OR A TRUE RELATION OF STRANGE PROCEEDINGS IN A SOMERSETSHIRE LOFT

Thursday, 17 January 2013

HERNE THE HUNTER

A seminal part of my teenage years was the 1980's TV series Robin of Sherwood, and it's no exaggeration to say it affected me profoundly and set me on a course that has seen me through my life so far. Cited in Hutton's history of Modern Witchcraft Triumph of the Moon as a major part of the pagan rebirth of the 1980's it featured a pleasing blend of gritty historical drama, magic and mullet hairstyles. (and yes, I did have one in 1986, but thankfully no photos survive).

My hopeless meandering through the wargames world has currently stopped in the twelfth century then, as I decided to have a bash at converting a figure to make Herne , the woodland God of Sherwood, and spiritual guide of Robin,  played by the late John Abineri,





I decided to do 2 poses, one giving The Blessing and one more static. The robes are tissue paper and linen. I   haven't decided how to paint these chaps yet...they are asking for a detailed paintjob, but my original plan was to block paint my medievals like my ECW figures...


Saturday, 5 January 2013

CASTLES AND VILLAGES

Taking the opportunity to use up a couple of days of 2012 leave, I took yesterday and today off. Yesterday we headed over the old Severn Bridge to Chepstow castle and laid siege to it

The victorious army storms the drawbridge into the barbican.

 The castle is certainly situated in a dramatic location, and the use of natural defences is stunning, the River Wye being visible on the right, flowing past the base of a sheer cliff on which the castle is perched. 

Today we visited a slightly more peaceful landscape in the form of Boughton-on-the-Water model village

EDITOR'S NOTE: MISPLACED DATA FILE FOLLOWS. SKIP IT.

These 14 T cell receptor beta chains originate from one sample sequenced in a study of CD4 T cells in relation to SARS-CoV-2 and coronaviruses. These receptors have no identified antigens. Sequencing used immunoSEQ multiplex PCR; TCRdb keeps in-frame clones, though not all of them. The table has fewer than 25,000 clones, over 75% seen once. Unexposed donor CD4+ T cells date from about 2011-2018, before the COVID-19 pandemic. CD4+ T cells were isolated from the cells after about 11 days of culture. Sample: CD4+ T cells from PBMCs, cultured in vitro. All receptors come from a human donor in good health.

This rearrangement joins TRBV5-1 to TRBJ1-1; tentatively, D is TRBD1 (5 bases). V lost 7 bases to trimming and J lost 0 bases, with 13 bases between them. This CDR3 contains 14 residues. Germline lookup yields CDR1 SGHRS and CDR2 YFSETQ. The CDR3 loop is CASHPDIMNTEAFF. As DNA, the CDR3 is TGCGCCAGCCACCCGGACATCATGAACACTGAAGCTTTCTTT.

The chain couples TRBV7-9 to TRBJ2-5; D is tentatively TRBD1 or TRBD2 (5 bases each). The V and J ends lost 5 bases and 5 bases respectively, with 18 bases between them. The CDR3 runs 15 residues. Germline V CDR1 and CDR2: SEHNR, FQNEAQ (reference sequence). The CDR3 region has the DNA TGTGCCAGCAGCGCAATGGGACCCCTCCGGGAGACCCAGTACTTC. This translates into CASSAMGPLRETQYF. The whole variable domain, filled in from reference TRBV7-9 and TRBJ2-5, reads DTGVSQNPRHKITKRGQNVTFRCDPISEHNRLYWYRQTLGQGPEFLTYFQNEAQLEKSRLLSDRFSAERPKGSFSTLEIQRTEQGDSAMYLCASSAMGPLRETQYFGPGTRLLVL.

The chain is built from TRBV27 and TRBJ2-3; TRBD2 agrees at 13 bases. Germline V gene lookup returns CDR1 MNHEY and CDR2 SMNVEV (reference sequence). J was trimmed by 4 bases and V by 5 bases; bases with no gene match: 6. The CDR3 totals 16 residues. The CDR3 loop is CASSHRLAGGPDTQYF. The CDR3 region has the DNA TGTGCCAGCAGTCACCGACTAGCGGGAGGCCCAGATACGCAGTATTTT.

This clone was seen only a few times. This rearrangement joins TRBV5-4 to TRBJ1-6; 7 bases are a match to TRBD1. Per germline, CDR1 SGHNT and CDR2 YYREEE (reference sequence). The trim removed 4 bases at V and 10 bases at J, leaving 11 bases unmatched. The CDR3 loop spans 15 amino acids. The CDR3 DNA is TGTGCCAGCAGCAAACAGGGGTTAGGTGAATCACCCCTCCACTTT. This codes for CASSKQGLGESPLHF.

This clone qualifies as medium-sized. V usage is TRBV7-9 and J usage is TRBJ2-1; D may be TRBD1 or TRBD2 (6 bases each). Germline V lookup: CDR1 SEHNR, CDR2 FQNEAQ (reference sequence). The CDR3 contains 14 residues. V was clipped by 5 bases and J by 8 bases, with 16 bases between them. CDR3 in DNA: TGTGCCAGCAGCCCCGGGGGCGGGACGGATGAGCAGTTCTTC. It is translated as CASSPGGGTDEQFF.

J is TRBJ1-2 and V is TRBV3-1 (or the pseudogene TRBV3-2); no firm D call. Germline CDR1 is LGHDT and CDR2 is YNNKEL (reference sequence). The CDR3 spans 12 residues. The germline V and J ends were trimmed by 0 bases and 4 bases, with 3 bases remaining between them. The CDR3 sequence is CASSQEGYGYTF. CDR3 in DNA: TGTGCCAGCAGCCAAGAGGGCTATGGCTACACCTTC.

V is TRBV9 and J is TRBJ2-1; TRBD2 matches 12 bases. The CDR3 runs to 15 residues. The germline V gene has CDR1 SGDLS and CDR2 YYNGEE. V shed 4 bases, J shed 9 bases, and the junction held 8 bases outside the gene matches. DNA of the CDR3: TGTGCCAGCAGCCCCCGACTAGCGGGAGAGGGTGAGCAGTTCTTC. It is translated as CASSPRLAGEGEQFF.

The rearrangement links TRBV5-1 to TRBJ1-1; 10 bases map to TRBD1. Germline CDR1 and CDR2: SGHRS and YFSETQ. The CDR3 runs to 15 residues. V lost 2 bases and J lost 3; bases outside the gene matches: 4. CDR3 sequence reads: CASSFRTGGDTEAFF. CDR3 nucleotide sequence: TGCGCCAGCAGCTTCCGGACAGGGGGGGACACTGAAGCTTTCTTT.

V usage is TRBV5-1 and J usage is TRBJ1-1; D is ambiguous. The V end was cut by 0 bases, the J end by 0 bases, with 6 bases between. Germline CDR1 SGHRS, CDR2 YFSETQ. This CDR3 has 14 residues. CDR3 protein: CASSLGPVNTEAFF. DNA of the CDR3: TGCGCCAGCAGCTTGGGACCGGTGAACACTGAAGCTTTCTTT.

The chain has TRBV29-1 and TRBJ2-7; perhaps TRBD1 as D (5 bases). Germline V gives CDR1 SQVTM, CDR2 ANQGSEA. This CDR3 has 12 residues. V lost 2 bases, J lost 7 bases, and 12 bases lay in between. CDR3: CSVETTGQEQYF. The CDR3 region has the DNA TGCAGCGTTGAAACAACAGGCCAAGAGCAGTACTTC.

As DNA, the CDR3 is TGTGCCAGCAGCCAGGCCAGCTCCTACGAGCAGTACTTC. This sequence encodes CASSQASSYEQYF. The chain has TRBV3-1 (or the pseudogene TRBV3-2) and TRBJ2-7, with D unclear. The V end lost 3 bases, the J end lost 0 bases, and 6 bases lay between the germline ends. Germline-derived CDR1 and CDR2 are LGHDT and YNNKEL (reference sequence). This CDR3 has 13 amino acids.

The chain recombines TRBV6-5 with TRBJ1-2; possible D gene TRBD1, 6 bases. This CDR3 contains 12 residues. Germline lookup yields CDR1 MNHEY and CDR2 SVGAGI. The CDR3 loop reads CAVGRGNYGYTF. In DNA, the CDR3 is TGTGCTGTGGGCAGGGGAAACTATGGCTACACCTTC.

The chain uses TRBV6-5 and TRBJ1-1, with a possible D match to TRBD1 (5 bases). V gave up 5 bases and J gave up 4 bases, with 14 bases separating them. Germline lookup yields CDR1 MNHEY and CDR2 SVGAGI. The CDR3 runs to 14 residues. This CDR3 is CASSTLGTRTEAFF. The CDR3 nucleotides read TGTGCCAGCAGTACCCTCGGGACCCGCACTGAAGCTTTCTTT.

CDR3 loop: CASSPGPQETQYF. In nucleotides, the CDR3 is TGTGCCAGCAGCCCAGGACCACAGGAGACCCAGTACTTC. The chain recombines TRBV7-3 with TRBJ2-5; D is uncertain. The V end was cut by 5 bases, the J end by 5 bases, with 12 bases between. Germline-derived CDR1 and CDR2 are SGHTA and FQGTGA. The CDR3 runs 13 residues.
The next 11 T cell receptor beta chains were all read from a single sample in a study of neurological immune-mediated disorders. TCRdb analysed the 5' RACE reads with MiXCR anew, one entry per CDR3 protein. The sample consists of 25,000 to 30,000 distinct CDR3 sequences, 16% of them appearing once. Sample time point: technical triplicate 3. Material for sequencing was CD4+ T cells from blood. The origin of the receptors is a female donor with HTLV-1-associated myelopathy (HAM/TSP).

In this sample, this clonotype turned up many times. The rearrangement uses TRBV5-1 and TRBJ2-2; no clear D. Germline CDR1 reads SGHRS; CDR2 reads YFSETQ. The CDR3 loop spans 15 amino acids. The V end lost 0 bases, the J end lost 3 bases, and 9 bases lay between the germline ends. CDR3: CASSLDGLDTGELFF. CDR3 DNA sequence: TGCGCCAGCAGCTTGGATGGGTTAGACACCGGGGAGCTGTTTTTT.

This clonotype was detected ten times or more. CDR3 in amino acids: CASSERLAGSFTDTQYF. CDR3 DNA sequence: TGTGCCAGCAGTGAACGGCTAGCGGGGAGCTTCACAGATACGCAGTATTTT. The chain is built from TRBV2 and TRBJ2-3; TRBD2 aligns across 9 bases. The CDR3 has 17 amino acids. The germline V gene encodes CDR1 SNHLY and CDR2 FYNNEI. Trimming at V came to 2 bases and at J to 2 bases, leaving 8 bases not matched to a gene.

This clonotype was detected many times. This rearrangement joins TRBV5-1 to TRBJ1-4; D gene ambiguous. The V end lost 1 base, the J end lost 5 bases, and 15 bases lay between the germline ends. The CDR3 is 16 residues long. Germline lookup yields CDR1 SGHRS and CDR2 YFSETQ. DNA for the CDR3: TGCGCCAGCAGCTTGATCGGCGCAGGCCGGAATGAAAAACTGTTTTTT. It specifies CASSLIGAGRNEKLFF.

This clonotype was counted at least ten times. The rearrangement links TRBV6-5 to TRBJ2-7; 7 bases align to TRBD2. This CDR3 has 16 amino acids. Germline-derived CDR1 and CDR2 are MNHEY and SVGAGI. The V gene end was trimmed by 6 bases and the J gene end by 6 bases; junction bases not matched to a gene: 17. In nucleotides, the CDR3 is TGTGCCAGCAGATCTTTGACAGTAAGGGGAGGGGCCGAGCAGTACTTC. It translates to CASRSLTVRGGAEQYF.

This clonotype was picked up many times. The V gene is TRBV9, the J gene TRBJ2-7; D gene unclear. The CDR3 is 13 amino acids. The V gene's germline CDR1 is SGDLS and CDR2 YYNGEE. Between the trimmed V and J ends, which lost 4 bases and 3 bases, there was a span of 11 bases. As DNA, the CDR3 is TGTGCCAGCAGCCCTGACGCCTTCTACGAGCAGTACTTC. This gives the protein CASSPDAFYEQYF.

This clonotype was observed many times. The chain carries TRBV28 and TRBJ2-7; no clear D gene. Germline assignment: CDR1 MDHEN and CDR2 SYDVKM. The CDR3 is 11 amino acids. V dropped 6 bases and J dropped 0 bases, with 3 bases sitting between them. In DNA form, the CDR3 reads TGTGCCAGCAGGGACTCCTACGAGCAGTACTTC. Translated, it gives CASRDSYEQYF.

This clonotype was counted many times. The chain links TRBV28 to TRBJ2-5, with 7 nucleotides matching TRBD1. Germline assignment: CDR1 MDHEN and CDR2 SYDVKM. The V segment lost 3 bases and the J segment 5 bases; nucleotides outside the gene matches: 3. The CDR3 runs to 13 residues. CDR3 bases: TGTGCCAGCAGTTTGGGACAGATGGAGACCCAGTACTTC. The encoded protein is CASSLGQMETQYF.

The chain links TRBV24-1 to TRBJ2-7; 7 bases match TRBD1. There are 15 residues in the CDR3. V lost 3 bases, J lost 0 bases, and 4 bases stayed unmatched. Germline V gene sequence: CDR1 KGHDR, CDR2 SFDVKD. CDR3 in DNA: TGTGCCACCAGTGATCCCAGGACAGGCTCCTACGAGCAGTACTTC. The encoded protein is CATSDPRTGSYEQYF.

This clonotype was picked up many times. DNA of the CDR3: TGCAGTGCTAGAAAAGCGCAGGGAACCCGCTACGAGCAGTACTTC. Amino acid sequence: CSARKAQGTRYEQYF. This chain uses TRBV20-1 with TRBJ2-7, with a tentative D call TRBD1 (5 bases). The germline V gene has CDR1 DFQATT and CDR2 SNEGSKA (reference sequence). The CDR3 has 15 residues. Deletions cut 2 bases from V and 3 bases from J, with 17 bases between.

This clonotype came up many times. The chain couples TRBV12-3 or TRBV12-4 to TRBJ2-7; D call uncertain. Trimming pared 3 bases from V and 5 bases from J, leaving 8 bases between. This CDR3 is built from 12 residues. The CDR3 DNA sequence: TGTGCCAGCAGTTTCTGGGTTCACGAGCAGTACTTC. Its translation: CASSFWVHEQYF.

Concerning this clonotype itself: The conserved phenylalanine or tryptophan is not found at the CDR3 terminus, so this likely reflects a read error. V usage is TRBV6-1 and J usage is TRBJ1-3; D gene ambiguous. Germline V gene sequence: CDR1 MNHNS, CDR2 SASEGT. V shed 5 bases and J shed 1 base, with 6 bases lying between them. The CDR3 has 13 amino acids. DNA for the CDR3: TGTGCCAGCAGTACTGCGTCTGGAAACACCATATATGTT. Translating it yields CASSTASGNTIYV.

http://www.theoldnewinn.co.uk/model-village.html
 A fine testament to the English eccentric (building model houses and miniature landscapes....potty). The model, built in 1937 is a 1/9th scale replica of the heart of the Cotswold town, complete with flowing river, bridges and miniature gardens.

Here George displays a worrying interest in the Aston Martin (?) parked outside the largest domicile in the village.


Some of the buildings are starting to show their age a bit, but it was a great day out. From the little shop I picked up this splendid title

Absolutely tailor made for the outdoor wargaming enthusiast, and I heartily recommend it to any FLW enthusiasts who plan on building more permanent terrain in their gardens.

Here is the blurb from the back of the book
 "This book is about an absorbing new hobby-how to make a miniature living landscape. It might be as small as a window box or large enough to hold a model thatched cottage with trees, forests, lakes and downs. This is an entirely new gardening activity and one that will fascinate all those, young and old alike, who are interested in gardening or are looking for a new pastime.

The plants and trees are individually described, and instructions and advice are given on the various containers which can form a home for the miniature landscape. Planting and care, fencing gates, brickwork, tools, pottery, nailing, painting, streams and farm equipment are all clearly explained. The book is about the fun, adventure and pure pleasure of creating an individual tiny world..."

I think we can all relate to the last sentence. I can see a sudden surge of miniature plants (all suitable varieties listed in the book, some of which I have never heard of) being stocked at work as soon as we start buying in stock again...